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Kickoff Looms for High Line’s Last Leg

Crain’s New York Business.com
July 24, 2012
By Amanda Fung

High Line to West 34th Street

The High Line is set to cruise up to West 34th Street. Photo by Buck Ennis

The High Line is set to roll onwards to West 34th Street.
The city announced Tuesday that CSX Transportation has donated and transferred the last section of the elevated freight railway, running from West 30th to West 34th streets, to the city. In 2005, CSX donated the stretch of the High Line south of West 30th Street to the city under an agreement to transform the former railway into what has become a wildly popular public park. The first portion of the park opened in 2009. The final stretch, which runs for one-half mile and wraps around the West Side Yards, will cost roughly $90 million to build.

“The transfer of ownership of the final section of the High Line marks a monumental step toward our goal of opening the entire elevated railway to the public,” said Mayor Michael Bloomberg in a statement. “In the three short years since the first section opened as a park, the High Line has become a treasured neighborhood oasis, a significant generator of economic activity for the entire city, and a celebrated icon for planners, designers, and leaders around the world. Transforming the final section of the elevated railway into public space will complete the vision—something that seemed all but impossible just over 10 years ago.”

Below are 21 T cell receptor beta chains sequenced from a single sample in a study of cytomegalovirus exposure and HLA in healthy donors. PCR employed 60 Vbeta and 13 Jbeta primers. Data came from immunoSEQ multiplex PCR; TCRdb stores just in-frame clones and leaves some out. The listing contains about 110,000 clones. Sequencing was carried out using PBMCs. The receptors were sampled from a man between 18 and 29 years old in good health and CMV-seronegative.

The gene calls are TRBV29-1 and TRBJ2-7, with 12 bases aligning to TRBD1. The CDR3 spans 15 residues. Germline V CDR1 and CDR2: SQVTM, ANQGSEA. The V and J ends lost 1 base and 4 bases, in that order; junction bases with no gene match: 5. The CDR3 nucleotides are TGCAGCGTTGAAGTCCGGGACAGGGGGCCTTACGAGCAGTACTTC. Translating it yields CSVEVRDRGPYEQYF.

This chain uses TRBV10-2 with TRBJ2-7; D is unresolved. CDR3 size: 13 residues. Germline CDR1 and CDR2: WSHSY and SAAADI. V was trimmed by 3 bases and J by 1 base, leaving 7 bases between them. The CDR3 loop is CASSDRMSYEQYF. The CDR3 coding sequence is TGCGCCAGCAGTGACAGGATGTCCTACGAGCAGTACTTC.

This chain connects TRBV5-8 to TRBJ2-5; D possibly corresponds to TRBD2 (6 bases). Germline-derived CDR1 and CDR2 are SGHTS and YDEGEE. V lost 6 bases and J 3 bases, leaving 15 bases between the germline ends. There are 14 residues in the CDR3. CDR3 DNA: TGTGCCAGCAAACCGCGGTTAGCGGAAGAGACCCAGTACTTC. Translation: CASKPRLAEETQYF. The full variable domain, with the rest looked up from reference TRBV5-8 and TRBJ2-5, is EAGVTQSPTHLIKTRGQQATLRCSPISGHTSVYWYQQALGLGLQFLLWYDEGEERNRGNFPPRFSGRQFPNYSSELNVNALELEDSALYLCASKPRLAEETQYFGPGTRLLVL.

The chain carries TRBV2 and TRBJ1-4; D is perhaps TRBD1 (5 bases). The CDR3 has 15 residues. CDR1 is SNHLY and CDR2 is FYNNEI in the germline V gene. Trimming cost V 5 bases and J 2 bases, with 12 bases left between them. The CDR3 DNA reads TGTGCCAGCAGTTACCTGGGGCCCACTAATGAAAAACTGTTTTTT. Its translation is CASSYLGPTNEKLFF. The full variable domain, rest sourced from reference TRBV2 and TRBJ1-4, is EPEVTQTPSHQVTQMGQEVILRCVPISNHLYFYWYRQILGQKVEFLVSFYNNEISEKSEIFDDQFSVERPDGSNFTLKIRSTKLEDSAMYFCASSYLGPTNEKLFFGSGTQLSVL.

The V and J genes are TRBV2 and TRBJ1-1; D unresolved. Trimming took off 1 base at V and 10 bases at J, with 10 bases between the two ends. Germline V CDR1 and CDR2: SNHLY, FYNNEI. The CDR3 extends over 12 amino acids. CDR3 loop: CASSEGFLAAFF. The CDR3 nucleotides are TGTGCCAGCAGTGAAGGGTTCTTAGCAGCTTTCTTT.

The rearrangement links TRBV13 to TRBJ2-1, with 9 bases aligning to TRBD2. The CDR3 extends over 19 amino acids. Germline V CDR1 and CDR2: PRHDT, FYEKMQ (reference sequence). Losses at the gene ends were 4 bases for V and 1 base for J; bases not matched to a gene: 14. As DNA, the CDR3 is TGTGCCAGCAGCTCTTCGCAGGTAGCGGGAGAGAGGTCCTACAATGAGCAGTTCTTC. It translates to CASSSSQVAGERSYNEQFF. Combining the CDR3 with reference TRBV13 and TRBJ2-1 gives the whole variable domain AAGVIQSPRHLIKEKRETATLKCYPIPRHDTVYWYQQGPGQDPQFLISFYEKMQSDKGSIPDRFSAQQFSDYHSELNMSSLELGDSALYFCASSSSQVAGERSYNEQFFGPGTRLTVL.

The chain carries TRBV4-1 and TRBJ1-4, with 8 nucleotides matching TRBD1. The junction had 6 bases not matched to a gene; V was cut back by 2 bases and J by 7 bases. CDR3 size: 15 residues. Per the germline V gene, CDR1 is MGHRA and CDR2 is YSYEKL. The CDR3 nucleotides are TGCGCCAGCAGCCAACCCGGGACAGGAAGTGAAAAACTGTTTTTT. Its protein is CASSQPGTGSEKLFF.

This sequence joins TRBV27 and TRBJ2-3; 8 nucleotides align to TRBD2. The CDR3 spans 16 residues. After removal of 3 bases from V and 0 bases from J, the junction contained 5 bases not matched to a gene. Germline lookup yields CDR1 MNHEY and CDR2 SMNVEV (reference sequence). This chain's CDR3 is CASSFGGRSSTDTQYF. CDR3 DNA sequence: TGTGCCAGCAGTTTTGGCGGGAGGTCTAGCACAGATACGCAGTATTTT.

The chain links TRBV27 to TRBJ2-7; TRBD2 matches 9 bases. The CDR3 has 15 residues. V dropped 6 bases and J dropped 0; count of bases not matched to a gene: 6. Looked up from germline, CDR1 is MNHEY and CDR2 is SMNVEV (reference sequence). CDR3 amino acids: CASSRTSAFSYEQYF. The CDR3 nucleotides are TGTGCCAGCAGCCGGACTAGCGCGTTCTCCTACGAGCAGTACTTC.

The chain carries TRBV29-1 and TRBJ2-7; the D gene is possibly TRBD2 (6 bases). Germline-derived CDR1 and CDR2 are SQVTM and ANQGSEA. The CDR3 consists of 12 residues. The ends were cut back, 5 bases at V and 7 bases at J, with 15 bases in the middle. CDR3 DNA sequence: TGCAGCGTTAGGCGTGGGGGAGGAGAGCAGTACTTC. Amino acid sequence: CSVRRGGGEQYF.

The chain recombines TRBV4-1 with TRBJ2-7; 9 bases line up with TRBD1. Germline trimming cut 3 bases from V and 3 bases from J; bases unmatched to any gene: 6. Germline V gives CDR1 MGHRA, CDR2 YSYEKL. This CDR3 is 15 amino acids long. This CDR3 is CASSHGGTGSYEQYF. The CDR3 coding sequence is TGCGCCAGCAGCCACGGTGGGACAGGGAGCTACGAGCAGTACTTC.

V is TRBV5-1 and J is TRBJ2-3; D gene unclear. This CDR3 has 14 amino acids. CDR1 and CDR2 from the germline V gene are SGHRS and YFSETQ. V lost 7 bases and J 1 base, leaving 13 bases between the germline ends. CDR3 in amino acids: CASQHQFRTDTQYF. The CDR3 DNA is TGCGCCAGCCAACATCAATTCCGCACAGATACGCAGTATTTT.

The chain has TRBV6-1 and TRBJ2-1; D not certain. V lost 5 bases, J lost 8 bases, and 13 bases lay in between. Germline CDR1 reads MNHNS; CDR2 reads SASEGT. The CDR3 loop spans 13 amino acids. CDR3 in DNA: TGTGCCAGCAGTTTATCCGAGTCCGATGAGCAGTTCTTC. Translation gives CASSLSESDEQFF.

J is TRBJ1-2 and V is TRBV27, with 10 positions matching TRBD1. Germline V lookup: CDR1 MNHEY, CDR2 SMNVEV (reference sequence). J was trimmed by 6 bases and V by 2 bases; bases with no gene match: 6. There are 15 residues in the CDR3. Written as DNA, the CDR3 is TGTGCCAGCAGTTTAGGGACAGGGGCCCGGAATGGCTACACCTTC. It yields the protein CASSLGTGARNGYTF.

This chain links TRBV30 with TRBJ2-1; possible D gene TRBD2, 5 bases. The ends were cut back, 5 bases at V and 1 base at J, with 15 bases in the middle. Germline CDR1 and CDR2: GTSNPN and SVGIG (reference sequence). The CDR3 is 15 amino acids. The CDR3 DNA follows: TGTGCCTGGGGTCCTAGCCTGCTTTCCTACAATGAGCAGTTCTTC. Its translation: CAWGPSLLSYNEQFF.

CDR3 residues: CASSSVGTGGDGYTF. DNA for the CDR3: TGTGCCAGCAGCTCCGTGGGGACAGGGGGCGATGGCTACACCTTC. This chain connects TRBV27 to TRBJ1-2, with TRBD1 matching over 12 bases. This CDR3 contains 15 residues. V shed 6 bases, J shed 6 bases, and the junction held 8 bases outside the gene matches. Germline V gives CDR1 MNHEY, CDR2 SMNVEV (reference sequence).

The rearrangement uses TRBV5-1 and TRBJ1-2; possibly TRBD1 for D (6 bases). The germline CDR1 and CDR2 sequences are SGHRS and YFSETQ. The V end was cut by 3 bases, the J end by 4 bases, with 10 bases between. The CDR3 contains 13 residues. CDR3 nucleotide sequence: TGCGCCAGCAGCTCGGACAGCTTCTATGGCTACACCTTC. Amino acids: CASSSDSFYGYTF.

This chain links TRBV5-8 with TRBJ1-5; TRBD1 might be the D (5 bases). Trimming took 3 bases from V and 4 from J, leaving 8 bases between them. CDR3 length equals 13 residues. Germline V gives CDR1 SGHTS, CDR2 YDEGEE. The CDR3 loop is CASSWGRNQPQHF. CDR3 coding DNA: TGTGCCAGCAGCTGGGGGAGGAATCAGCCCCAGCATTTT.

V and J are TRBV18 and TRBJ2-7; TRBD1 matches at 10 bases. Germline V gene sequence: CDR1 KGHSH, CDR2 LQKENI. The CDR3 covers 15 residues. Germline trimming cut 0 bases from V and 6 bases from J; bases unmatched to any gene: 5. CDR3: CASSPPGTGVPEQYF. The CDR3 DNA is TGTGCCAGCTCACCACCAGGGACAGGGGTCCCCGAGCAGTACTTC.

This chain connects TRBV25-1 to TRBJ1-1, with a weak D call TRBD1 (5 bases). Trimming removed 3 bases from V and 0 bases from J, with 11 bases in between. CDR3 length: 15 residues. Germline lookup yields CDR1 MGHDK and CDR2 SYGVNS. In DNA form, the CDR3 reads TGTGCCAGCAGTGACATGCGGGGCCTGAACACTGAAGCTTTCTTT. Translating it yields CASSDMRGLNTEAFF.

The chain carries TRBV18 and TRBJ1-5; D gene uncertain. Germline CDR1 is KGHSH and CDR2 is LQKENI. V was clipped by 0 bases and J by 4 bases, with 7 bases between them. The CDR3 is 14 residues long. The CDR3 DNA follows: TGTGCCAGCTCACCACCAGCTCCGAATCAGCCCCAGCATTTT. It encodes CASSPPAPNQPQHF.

The final section of the High Line, bounded by West 30th and West 34th streets and 10th and 12th avenues, will integrate into the proposed 26-acre Hudson Yards mixed-use project by Related Cos. and Oxford Properties Group and connect that new area with Chelsea and the meatpacking district, according to the city. The second portion, West 20th to West 30th streets, opened last summer and cost $66 million to construct.

“The transfer of ownership is an historic moment, one that brings us one step closer toward our ultimate goal: preserving the entire High Line, and transforming it into a mile and a half of public open space connecting three neighborhoods along Manhattan’s West Side,” said Robert Hammond, co-founder of Friends of the High Line, a nonprofit that raises money from private donors to support more than 90% of the park’s annual budget for maintenance and operation, in a statement.

The preliminary design of the final section of the High Line was revealed to the public in March. James Corner Field Operations, Diller Scofidio + Renfro and Piet Oudolf worked with the city and the Friends of the High Line on the design.

In 2005, the city rezoned the area from manufacturing to residential and commercial use surrounding the High Line and as a result of that and the opening of the park $2 billion of private investment went into developing the area, which created 2,558 residential units, 1,000 hotel rooms and more than 423,000 square feet of new office space and 85,000 square feet of art gallery space.